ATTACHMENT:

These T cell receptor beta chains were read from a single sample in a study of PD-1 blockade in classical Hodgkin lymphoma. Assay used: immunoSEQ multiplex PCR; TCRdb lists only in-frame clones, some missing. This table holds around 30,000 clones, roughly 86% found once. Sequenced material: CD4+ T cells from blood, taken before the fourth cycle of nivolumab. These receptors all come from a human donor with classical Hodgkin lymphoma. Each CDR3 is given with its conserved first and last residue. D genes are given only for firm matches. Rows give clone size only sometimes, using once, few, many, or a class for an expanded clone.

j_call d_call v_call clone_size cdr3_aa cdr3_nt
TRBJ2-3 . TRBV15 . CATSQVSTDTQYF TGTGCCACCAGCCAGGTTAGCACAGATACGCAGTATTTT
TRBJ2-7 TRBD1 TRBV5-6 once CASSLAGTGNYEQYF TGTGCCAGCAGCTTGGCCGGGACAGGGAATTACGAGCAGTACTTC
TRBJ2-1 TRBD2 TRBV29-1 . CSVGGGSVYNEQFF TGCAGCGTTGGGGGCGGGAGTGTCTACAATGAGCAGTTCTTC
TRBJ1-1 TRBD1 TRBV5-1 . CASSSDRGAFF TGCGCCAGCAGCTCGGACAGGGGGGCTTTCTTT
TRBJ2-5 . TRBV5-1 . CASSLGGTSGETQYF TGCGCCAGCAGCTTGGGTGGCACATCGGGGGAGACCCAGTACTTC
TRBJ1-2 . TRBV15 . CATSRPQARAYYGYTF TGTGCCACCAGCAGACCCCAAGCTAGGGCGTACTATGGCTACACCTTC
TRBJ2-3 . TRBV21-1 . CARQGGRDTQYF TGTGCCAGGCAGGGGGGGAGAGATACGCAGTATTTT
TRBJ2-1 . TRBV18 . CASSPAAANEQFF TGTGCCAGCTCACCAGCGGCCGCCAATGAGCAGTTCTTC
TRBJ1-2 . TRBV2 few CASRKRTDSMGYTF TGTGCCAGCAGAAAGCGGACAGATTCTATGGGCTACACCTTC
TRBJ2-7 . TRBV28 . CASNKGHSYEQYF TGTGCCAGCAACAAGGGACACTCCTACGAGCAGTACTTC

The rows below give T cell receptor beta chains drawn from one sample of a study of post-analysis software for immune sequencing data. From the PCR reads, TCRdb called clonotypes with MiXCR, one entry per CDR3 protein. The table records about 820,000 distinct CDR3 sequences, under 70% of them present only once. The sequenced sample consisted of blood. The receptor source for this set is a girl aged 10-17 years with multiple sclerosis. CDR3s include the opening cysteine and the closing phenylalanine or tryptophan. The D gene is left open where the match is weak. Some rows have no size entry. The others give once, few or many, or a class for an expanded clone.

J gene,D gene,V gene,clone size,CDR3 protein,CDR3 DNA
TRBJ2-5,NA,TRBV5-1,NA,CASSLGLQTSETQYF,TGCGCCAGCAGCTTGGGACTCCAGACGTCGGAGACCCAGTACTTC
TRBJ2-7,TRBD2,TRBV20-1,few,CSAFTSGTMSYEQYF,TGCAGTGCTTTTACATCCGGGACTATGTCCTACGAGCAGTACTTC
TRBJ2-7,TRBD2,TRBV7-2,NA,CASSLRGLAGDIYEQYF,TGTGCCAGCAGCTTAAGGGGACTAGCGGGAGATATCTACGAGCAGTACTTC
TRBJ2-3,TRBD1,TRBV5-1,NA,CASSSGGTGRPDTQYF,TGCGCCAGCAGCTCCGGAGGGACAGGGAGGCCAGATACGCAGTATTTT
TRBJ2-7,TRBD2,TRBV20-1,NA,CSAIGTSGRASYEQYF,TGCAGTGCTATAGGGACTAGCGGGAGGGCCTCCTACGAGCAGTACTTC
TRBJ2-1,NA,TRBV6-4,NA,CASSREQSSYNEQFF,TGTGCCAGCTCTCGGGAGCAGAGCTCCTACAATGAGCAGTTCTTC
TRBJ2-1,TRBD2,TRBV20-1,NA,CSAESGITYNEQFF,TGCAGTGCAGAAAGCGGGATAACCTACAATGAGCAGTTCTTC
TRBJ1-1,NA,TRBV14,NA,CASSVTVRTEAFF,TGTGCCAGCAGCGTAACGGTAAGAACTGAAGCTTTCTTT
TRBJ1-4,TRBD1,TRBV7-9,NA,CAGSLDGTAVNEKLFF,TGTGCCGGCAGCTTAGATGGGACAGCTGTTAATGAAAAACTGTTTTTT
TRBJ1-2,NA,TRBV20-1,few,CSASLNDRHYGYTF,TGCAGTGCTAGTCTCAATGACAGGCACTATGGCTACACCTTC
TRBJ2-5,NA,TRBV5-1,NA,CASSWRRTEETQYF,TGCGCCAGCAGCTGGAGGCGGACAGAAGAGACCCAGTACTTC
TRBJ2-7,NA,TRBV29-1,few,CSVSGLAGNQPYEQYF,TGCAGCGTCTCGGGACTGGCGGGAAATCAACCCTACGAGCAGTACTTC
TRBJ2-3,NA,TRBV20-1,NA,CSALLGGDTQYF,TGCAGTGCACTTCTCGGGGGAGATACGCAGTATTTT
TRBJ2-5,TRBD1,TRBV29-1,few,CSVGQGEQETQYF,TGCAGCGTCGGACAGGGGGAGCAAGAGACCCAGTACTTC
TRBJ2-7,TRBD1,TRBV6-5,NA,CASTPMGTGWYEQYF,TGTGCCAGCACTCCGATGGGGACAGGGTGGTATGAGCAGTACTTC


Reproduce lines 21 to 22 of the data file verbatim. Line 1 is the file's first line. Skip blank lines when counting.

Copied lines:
TRBJ2-1,TRBD2,TRBV20-1,NA,CSAESGITYNEQFF,TGCAGTGCAGAAAGCGGGATAACCTACAATGAGCAGTTCTTC
TRBJ1-1,NA,TRBV14,NA,CASSVTVRTEAFF,TGTGCCAGCAGCGTAACGGTAAGAACTGAAGCTTTCTTT